The second day of the conference was hosted by the ICC and featured one round table, entitled “Arbitration and National Courts – Convergence or Divergence?” and moderated by Luiza Saldanha. Speakers Esperanza Barron Baratech, Daniel Levy, Samantha Nataf, and Jose Manuel Garcia Represa dealt with the intervention of national courts in arbitration, focusing on three stages: (i) the beginning of the arbitration, (ii) during arbitral proceedings and (iii) after the award was rendered.
On the first issue, panelists discussed the role of national courts in the constitution of the arbitral tribunal, based on their experience acting as counsel. This role of the courts can be exercised both (i) to enable the constitution of the panel (i.e., constructively) – for instance, by appointing an arbitrator in an ad hoc case when one of the parties fails to do so – as well as (ii) to review the constitution of the arbitral tribunal (i.e., destructively) – e.g., to annul the selection of an arbitrator deemed to not have been rightly appointed. Speakers also mentioned strategic elements to be considered by counsel when deciding to submit an interim measure before state courts or to an emergency arbitrator, such as the nature of the measure, the urgency of the situation, the importance of confidentiality and whether the decision-maker should analyze the merits of the dispute.
As to the second matter, speakers dealt with practical cases in which state courts intervened during the course of arbitral proceedings. For instance, panelists commented on the 2020 ruling of the French Supreme Court, which refused to refer the parties to arbitration on the grounds that a consumer was not bound by the arbitration agreement (PwC 2020). Further, the panelists discussed cases of unwanted intervention of State courts in arbitration, including the criminal measures adopted against arbitrators in some Latin American countries as a mechanism to exercise pressure and intimidate arbitrators – e.g., cases in Peru and Brazil.
The third and last part of the panel analyzed the role of national courts after the final arbitral award was rendered. As such, the speakers debated if courts should delve into questions of admission of evidence when deciding over requests of enforcement or setting aside of awards. Panelists reached a negative conclusion, except if the issue pertains to international public policy. Finally, given that national courts often take different (if not antagonistic) positions on issues related to arbitration, the speakers highlighted that sophisticated parties have been progressively adjusting their arbitration clauses to mitigate risks of diverging interpretations of their content by State courts.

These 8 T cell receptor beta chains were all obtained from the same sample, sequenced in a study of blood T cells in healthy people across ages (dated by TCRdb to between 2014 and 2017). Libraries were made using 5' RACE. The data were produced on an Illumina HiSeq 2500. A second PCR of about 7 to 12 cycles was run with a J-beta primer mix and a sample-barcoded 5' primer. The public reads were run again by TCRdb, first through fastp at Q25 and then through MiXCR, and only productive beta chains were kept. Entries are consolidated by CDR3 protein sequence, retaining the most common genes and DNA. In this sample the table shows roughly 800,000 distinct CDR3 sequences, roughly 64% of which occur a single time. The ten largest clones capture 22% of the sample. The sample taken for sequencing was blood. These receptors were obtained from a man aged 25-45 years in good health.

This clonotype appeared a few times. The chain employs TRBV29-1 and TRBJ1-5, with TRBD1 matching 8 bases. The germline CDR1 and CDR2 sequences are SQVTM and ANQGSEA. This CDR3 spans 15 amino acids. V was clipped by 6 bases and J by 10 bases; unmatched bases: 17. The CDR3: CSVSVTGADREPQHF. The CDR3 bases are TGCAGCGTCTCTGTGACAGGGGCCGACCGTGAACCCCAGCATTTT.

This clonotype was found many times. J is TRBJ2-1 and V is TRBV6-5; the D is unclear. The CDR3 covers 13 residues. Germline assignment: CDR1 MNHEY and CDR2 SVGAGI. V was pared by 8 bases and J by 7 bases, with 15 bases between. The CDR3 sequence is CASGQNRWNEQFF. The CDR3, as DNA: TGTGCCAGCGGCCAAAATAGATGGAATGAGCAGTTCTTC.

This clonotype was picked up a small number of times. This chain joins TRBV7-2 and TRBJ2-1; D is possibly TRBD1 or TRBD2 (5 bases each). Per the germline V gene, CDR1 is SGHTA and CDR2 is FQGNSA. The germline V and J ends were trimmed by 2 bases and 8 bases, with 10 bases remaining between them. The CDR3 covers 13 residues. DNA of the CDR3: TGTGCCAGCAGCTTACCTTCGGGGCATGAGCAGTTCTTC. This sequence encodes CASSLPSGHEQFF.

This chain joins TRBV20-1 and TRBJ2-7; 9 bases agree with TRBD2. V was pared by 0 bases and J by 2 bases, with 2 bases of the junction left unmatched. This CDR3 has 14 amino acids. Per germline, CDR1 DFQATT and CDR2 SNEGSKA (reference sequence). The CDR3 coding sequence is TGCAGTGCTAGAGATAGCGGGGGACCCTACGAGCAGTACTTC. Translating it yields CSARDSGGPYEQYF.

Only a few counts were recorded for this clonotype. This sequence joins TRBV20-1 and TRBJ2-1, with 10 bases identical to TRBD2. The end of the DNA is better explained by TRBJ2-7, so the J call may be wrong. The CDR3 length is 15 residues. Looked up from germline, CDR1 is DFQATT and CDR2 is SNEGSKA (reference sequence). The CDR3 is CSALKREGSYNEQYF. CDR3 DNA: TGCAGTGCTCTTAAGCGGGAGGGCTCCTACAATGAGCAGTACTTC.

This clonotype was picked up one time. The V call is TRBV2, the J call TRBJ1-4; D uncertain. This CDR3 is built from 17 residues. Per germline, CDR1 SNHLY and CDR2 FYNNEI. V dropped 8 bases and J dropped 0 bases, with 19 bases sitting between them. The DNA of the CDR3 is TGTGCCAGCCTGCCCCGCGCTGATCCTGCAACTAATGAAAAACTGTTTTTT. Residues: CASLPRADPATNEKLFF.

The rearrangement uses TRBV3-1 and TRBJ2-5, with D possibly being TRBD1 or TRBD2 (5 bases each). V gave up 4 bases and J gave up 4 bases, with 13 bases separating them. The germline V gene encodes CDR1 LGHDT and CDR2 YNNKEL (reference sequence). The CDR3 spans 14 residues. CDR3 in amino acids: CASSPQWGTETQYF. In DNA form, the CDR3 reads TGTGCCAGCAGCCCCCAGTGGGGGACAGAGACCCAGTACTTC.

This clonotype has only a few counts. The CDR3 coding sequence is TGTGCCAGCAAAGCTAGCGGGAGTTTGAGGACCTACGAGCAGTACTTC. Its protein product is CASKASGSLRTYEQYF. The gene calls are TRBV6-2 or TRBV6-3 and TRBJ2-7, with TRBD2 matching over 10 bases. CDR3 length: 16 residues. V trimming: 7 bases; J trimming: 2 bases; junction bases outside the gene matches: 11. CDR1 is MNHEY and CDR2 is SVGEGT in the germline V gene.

The 6th Brazilian Arbitration Forum was another successful edition of the conference, providing the participants with insightful discussions about the current arbitration trends in the region. As shown by the speakers, arbitration has consolidated itself as an efficient mechanism to solve commercial disputes in Brazil and Latin America, notably those involving shareholders’ claims and Oil & Gas matters.
However, the prominent role acquired by arbitration has also led to turmoil. The panels revealed that arbitrators have been suffering attacks, including with the involvement of criminal courts, on the grounds of lack of independence and violation of the duty of disclosure. Thus, arbitration in the region seems to be undergoing a self-regulating process, which requires the participation and interaction between users of arbitration, practitioners, State courts, and legislators. The outcome of this process is expected to further strengthen the legitimacy of arbitration in the region and solidify an arbitration-friendly environment in the near future.
ABOUT THE AUTHOR
Helena Acker is a Brazilian qualified lawyer with five years of arbitration and litigation experience gained at Ferro, Castro Neves, Daltro & Gomide Advogados. Helena has advised clients on energy, construction, Oil & Gas and post-M&A disputes. She is currently an LL.M. Candidate in Transnational Arbitration and Dispute Settlement at Sciences Po Law School, having been awarded the CAM-CCBC International Arbitration Excellence Grant.